It takes roots to weather the storm, a pandemic, economic collapse, and a neglected democracy. In the midst of the trauma and toll that storms such as Katrina, Sandy, and Maria have had on our communities, the current pandemicâ€™s inequitable impacts, or the long history of economic and political disenfranchisement, frontline communities have created sophisticated and strong networks of response, recovery, and rebuilding. We must invest in these roots to strengthen their reach to protect the most marginalized, while leading the way to a more just recovery.
This is one of the Policy Planks of the United Frontline Tableâ€™s toolkit A Peopleâ€™s Orientation to a Regenerative Economy. The policy planks are one of three tools in the kit, together with series of Strategy Questions and the Protect, Repair, Invest, and Transform Framework. Make sure the check out the section on How to Use This Resource to Enhance Your Work and the Working Definitions.
Policy Stances and Priorities
Right to Return
Protect the rights of climate migrants and climate refugees who settle in new communities, while providing a right to return to lands that remain livable and/or providing full and fair compensation for losses. For example, Alaska Native villages, which are facing a myriad of legal, political, cultural, and economic factors complicating government funding for finding new lands for relocation from melting permafrost and ice.
Community Governance of Restoration Practices
Support restoration of land, soil, and water through community governance and care, prioritizing Indigenous and rural communities impacted by climate disasters.
Fair Housing Recovery
Fix discriminatory inequities in disaster housing assistance and long-term housing recovery. Codify enforceable federal standards, rules, and procedures for prioritizing low-income homeowners, renters, and unhoused people in the allocation of housing aid and recovery resources, with a particular focus on long-term housing recovery programs.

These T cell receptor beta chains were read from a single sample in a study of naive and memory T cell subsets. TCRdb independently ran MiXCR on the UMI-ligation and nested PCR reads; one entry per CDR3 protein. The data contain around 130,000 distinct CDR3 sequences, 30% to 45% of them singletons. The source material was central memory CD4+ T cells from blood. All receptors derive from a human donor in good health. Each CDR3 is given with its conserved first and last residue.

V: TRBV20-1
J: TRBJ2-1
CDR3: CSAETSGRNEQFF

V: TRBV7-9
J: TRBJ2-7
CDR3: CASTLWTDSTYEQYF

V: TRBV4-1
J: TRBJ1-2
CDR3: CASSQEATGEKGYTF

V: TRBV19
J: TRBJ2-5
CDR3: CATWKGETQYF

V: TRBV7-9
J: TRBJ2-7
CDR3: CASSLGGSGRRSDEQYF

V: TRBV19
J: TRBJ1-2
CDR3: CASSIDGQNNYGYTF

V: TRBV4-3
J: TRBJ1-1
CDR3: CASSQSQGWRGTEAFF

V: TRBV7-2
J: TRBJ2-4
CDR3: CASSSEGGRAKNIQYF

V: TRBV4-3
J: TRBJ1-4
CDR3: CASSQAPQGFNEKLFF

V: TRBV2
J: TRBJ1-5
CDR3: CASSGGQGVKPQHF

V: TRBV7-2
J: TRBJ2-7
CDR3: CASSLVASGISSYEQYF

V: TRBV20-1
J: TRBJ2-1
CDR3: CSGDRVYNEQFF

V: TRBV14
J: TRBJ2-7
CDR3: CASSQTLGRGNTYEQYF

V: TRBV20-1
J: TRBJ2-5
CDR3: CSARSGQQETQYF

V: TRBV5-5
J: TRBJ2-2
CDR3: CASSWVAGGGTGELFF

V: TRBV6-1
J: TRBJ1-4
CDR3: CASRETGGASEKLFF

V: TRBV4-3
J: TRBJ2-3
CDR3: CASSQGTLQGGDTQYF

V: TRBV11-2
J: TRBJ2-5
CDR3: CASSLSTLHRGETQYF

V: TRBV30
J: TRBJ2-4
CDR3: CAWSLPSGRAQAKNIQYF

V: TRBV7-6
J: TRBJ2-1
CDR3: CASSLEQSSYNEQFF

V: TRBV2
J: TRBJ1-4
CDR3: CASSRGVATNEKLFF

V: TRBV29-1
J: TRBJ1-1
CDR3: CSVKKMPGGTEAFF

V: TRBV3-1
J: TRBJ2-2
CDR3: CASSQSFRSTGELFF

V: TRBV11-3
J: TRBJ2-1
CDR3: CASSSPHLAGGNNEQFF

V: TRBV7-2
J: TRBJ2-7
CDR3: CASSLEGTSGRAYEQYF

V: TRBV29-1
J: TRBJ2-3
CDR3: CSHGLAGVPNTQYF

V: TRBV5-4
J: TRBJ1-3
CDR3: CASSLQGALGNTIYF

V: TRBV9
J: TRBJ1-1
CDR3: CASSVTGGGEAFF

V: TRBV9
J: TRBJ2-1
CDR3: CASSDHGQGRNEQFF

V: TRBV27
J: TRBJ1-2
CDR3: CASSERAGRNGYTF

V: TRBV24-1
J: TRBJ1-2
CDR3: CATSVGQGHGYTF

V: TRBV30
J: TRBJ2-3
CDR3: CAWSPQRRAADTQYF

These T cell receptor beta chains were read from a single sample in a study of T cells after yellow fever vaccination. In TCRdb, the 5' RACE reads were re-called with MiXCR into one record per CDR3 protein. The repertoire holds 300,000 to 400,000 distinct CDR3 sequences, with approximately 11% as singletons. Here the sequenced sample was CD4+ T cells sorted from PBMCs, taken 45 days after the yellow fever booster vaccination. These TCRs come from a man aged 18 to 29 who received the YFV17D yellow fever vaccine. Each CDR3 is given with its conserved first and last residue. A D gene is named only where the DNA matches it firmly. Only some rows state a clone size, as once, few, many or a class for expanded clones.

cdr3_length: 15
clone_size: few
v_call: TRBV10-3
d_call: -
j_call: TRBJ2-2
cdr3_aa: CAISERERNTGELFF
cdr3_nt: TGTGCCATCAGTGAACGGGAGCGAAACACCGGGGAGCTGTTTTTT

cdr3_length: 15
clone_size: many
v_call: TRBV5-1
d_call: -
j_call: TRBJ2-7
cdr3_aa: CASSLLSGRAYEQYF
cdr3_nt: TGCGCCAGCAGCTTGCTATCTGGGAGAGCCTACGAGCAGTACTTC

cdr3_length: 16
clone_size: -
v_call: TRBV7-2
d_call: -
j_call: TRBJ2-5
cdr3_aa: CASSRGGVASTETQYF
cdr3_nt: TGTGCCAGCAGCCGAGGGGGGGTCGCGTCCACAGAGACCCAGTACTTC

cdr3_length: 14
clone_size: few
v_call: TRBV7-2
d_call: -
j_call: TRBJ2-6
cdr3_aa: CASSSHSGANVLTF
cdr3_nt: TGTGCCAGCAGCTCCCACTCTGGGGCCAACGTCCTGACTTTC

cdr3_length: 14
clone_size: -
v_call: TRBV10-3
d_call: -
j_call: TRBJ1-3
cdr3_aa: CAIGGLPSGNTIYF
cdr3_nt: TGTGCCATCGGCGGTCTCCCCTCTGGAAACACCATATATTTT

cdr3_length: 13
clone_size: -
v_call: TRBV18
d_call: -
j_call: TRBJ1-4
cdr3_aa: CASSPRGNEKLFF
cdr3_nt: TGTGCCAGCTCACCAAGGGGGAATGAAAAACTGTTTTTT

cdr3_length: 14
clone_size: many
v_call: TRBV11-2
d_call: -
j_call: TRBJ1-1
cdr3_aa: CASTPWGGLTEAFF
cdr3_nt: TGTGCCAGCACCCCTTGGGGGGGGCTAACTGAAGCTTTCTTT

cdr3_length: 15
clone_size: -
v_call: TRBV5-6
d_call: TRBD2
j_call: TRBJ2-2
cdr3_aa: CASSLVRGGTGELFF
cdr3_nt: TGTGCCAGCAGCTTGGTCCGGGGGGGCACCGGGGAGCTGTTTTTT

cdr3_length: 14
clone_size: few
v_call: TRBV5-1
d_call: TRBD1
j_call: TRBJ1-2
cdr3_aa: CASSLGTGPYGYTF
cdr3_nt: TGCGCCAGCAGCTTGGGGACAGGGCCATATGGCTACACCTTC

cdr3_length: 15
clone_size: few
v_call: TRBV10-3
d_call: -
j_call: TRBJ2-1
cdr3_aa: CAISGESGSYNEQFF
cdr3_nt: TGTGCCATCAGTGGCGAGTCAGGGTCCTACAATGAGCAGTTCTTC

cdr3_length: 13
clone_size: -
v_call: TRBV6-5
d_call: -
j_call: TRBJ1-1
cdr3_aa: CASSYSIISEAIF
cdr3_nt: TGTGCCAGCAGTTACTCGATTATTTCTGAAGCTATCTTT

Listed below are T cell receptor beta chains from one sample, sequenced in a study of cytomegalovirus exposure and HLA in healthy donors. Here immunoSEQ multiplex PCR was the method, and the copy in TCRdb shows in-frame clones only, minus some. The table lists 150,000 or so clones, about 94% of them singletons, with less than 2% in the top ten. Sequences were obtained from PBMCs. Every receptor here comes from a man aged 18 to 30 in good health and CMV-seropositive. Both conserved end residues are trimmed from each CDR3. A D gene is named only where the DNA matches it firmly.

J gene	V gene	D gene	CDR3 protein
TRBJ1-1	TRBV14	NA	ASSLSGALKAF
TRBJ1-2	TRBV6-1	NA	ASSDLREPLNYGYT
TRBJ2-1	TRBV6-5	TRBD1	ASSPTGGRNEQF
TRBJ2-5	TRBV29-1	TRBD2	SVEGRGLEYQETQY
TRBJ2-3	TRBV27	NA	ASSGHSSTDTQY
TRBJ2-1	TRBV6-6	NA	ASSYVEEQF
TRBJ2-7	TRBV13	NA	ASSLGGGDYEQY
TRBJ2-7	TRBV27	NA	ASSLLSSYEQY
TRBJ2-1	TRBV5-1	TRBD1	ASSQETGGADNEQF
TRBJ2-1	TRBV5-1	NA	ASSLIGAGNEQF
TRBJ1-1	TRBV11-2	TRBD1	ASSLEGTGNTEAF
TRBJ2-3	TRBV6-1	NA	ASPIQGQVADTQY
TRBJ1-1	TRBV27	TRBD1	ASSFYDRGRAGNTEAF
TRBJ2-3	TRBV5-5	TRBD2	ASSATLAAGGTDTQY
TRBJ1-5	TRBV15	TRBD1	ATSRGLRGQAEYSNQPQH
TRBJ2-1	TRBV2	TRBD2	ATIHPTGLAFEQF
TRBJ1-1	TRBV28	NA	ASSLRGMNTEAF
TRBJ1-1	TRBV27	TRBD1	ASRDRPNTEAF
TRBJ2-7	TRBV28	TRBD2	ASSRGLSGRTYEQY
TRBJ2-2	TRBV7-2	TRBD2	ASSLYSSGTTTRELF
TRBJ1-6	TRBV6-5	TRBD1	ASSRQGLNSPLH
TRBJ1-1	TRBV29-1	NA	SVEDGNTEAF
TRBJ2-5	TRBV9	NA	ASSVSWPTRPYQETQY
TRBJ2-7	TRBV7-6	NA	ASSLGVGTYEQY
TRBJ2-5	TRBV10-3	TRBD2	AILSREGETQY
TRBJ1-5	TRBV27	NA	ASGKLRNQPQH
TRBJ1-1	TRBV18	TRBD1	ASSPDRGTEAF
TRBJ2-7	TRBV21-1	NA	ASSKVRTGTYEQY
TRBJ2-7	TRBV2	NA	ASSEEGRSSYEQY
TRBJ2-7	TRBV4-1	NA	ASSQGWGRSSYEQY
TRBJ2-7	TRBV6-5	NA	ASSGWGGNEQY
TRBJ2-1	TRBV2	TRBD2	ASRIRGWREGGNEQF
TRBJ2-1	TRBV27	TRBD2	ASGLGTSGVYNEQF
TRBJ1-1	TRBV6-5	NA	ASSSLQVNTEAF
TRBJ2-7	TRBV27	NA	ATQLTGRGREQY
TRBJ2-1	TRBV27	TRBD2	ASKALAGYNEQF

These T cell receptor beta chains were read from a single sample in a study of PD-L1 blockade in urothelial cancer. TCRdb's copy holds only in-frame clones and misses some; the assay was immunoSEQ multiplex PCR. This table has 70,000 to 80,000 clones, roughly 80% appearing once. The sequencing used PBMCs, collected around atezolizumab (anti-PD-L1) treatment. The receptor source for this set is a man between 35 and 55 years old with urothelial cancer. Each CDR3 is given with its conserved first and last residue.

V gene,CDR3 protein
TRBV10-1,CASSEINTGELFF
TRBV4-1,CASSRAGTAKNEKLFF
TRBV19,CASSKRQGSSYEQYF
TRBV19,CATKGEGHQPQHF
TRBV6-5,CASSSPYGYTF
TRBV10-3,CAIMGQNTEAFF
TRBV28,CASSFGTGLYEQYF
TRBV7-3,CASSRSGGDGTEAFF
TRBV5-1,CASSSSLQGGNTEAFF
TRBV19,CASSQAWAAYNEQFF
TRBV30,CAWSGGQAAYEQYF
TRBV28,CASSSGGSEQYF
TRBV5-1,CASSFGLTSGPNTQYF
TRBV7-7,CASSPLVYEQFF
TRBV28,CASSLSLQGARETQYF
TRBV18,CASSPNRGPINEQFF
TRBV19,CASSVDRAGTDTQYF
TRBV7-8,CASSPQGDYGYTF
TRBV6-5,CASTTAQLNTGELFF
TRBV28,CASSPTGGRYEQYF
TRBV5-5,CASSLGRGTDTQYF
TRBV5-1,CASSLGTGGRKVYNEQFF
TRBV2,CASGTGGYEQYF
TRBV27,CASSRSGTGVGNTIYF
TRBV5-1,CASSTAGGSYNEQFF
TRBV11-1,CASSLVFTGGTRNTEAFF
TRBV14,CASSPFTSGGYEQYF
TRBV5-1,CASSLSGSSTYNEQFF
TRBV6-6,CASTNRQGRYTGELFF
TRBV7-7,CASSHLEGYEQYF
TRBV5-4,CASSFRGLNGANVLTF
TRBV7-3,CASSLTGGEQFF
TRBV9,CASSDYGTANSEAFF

Invest in Community Hubs
Move resources to build out local infrastructure and community hubs powered by renewable energy to meet the needs of disaster-impacted communities to offer broadband services, and to provide shelter, heat/cooling, electricity, food, water, medicine, and communication in times of crisis and need.
Invest funds in Mutual Aid Collectives
Community initiatives are often more effective and impactful in disbursing funds, supplies, and counseling support compared to national nonprofits. Funding should be made available to staff local mutual aid networks, and these centers should be prioritized for disaster and federal funding support in order to move resources in local and accountable ways.
Just and Equitable Recovery Funding
Increase funding and resources to support community-driven recovery and mid- to long-term rebuilding and implementation projects with improvements that further equitable mechanisms for adaptation, recovery, and rebuilding. Local control should be fostered for administering disaster insurance programs, such as the National Flood Insurance Program, rather than allowing private companies to control these resources, services, and processes.